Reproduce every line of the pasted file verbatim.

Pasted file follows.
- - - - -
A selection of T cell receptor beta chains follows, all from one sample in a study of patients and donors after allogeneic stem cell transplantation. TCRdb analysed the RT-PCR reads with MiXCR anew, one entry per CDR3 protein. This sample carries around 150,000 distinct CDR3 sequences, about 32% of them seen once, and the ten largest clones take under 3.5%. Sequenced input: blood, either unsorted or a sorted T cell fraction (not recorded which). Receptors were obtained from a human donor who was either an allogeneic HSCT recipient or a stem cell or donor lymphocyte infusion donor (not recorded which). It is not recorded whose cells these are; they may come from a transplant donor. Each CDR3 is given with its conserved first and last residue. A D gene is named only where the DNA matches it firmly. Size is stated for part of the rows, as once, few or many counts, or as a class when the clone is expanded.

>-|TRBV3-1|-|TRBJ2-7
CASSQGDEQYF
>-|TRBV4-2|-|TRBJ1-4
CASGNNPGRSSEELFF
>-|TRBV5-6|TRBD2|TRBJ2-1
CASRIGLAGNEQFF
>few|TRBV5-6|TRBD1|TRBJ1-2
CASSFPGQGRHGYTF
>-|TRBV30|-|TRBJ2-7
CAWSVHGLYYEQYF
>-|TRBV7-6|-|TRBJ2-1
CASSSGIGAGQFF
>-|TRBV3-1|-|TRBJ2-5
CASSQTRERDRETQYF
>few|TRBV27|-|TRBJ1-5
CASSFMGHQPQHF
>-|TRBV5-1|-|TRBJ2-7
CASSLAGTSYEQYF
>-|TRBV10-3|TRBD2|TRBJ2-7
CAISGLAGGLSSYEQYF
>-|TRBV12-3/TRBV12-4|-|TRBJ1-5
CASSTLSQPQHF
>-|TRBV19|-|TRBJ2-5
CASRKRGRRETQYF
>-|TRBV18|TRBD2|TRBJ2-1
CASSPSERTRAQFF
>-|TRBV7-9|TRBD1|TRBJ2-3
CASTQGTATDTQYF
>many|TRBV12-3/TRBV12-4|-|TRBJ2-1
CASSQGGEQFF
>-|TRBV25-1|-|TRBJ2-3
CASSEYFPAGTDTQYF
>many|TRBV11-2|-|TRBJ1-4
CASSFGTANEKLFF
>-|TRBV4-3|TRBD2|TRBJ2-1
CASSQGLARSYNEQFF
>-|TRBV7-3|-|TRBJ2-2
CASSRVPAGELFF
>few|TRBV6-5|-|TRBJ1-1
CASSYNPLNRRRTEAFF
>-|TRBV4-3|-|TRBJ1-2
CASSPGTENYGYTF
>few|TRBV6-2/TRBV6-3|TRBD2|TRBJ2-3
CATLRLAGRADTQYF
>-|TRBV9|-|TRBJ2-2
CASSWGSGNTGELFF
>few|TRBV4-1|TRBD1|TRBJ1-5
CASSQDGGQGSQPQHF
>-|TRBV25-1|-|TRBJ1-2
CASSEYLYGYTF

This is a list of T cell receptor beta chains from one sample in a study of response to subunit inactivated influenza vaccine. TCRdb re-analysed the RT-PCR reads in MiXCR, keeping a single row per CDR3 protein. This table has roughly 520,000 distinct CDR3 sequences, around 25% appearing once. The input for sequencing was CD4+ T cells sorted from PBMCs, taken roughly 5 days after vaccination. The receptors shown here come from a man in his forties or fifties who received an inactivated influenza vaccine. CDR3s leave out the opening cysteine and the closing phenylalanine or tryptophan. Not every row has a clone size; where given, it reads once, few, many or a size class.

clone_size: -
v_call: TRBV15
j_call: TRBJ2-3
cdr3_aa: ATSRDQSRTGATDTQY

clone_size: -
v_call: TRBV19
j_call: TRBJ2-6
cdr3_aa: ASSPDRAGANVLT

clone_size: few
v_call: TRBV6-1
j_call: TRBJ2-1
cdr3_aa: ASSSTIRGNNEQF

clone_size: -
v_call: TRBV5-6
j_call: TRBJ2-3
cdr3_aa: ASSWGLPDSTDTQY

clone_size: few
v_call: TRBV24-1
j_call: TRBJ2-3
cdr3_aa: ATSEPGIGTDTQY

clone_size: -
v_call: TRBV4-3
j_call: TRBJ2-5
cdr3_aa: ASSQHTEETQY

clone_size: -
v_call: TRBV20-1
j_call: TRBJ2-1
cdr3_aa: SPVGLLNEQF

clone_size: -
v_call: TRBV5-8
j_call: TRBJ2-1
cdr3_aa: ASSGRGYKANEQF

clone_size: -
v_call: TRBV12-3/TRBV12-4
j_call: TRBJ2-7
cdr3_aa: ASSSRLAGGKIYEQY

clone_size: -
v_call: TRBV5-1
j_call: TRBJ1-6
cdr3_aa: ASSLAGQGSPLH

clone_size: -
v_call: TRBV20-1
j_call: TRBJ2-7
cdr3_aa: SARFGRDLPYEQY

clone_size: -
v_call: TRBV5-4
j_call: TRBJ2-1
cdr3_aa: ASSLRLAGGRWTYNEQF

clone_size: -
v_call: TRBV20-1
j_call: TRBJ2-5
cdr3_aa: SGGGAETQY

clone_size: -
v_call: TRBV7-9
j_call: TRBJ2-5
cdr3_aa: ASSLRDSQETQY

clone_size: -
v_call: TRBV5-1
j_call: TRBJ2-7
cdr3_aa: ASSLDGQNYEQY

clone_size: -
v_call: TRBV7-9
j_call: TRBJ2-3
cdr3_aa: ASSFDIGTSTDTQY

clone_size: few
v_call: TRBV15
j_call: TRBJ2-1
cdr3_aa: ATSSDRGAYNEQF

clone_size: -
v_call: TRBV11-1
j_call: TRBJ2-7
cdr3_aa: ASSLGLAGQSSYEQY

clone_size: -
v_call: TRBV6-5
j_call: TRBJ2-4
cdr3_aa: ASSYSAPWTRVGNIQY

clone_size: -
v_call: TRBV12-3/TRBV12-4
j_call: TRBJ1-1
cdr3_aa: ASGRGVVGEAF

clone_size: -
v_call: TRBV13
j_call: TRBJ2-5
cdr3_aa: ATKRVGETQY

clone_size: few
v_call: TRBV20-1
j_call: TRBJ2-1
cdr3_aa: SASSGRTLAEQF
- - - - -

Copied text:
A selection of T cell receptor beta chains follows, all from one sample in a study of patients and donors after allogeneic stem cell transplantation. TCRdb analysed the RT-PCR reads with MiXCR anew, one entry per CDR3 protein. This sample carries around 150,000 distinct CDR3 sequences, about 32% of them seen once, and the ten largest clones take under 3.5%. Sequenced input: blood, either unsorted or a sorted T cell fraction (not recorded which). Receptors were obtained from a human donor who was either an allogeneic HSCT recipient or a stem cell or donor lymphocyte infusion donor (not recorded which). It is not recorded whose cells these are; they may come from a transplant donor. Each CDR3 is given with its conserved first and last residue. A D gene is named only where the DNA matches it firmly. Size is stated for part of the rows, as once, few or many counts, or as a class when the clone is expanded.

>-|TRBV3-1|-|TRBJ2-7
CASSQGDEQYF
>-|TRBV4-2|-|TRBJ1-4
CASGNNPGRSSEELFF
>-|TRBV5-6|TRBD2|TRBJ2-1
CASRIGLAGNEQFF
>few|TRBV5-6|TRBD1|TRBJ1-2
CASSFPGQGRHGYTF
>-|TRBV30|-|TRBJ2-7
CAWSVHGLYYEQYF
>-|TRBV7-6|-|TRBJ2-1
CASSSGIGAGQFF
>-|TRBV3-1|-|TRBJ2-5
CASSQTRERDRETQYF
>few|TRBV27|-|TRBJ1-5
CASSFMGHQPQHF
>-|TRBV5-1|-|TRBJ2-7
CASSLAGTSYEQYF
>-|TRBV10-3|TRBD2|TRBJ2-7
CAISGLAGGLSSYEQYF
>-|TRBV12-3/TRBV12-4|-|TRBJ1-5
CASSTLSQPQHF
>-|TRBV19|-|TRBJ2-5
CASRKRGRRETQYF
>-|TRBV18|TRBD2|TRBJ2-1
CASSPSERTRAQFF
>-|TRBV7-9|TRBD1|TRBJ2-3
CASTQGTATDTQYF
>many|TRBV12-3/TRBV12-4|-|TRBJ2-1
CASSQGGEQFF
>-|TRBV25-1|-|TRBJ2-3
CASSEYFPAGTDTQYF
>many|TRBV11-2|-|TRBJ1-4
CASSFGTANEKLFF
>-|TRBV4-3|TRBD2|TRBJ2-1
CASSQGLARSYNEQFF
>-|TRBV7-3|-|TRBJ2-2
CASSRVPAGELFF
>few|TRBV6-5|-|TRBJ1-1
CASSYNPLNRRRTEAFF
>-|TRBV4-3|-|TRBJ1-2
CASSPGTENYGYTF
>few|TRBV6-2/TRBV6-3|TRBD2|TRBJ2-3
CATLRLAGRADTQYF
>-|TRBV9|-|TRBJ2-2
CASSWGSGNTGELFF
>few|TRBV4-1|TRBD1|TRBJ1-5
CASSQDGGQGSQPQHF
>-|TRBV25-1|-|TRBJ1-2
CASSEYLYGYTF

This is a list of T cell receptor beta chains from one sample in a study of response to subunit inactivated influenza vaccine. TCRdb re-analysed the RT-PCR reads in MiXCR, keeping a single row per CDR3 protein. This table has roughly 520,000 distinct CDR3 sequences, around 25% appearing once. The input for sequencing was CD4+ T cells sorted from PBMCs, taken roughly 5 days after vaccination. The receptors shown here come from a man in his forties or fifties who received an inactivated influenza vaccine. CDR3s leave out the opening cysteine and the closing phenylalanine or tryptophan. Not every row has a clone size; where given, it reads once, few, many or a size class.

clone_size: -
v_call: TRBV15
j_call: TRBJ2-3
cdr3_aa: ATSRDQSRTGATDTQY

clone_size: -
v_call: TRBV19
j_call: TRBJ2-6
cdr3_aa: ASSPDRAGANVLT

clone_size: few
v_call: TRBV6-1
j_call: TRBJ2-1
cdr3_aa: ASSSTIRGNNEQF

clone_size: -
v_call: TRBV5-6
j_call: TRBJ2-3
cdr3_aa: ASSWGLPDSTDTQY

clone_size: few
v_call: TRBV24-1
j_call: TRBJ2-3
cdr3_aa: ATSEPGIGTDTQY

clone_size: -
v_call: TRBV4-3
j_call: TRBJ2-5
cdr3_aa: ASSQHTEETQY

clone_size: -
v_call: TRBV20-1
j_call: TRBJ2-1
cdr3_aa: SPVGLLNEQF

clone_size: -
v_call: TRBV5-8
j_call: TRBJ2-1
cdr3_aa: ASSGRGYKANEQF

clone_size: -
v_call: TRBV12-3/TRBV12-4
j_call: TRBJ2-7
cdr3_aa: ASSSRLAGGKIYEQY

clone_size: -
v_call: TRBV5-1
j_call: TRBJ1-6
cdr3_aa: ASSLAGQGSPLH

clone_size: -
v_call: TRBV20-1
j_call: TRBJ2-7
cdr3_aa: SARFGRDLPYEQY

clone_size: -
v_call: TRBV5-4
j_call: TRBJ2-1
cdr3_aa: ASSLRLAGGRWTYNEQF

clone_size: -
v_call: TRBV20-1
j_call: TRBJ2-5
cdr3_aa: SGGGAETQY

clone_size: -
v_call: TRBV7-9
j_call: TRBJ2-5
cdr3_aa: ASSLRDSQETQY

clone_size: -
v_call: TRBV5-1
j_call: TRBJ2-7
cdr3_aa: ASSLDGQNYEQY

clone_size: -
v_call: TRBV7-9
j_call: TRBJ2-3
cdr3_aa: ASSFDIGTSTDTQY

clone_size: few
v_call: TRBV15
j_call: TRBJ2-1
cdr3_aa: ATSSDRGAYNEQF

clone_size: -
v_call: TRBV11-1
j_call: TRBJ2-7
cdr3_aa: ASSLGLAGQSSYEQY

clone_size: -
v_call: TRBV6-5
j_call: TRBJ2-4
cdr3_aa: ASSYSAPWTRVGNIQY

clone_size: -
v_call: TRBV12-3/TRBV12-4
j_call: TRBJ1-1
cdr3_aa: ASGRGVVGEAF

clone_size: -
v_call: TRBV13
j_call: TRBJ2-5
cdr3_aa: ATKRVGETQY

clone_size: few
v_call: TRBV20-1
j_call: TRBJ2-1
cdr3_aa: SASSGRTLAEQF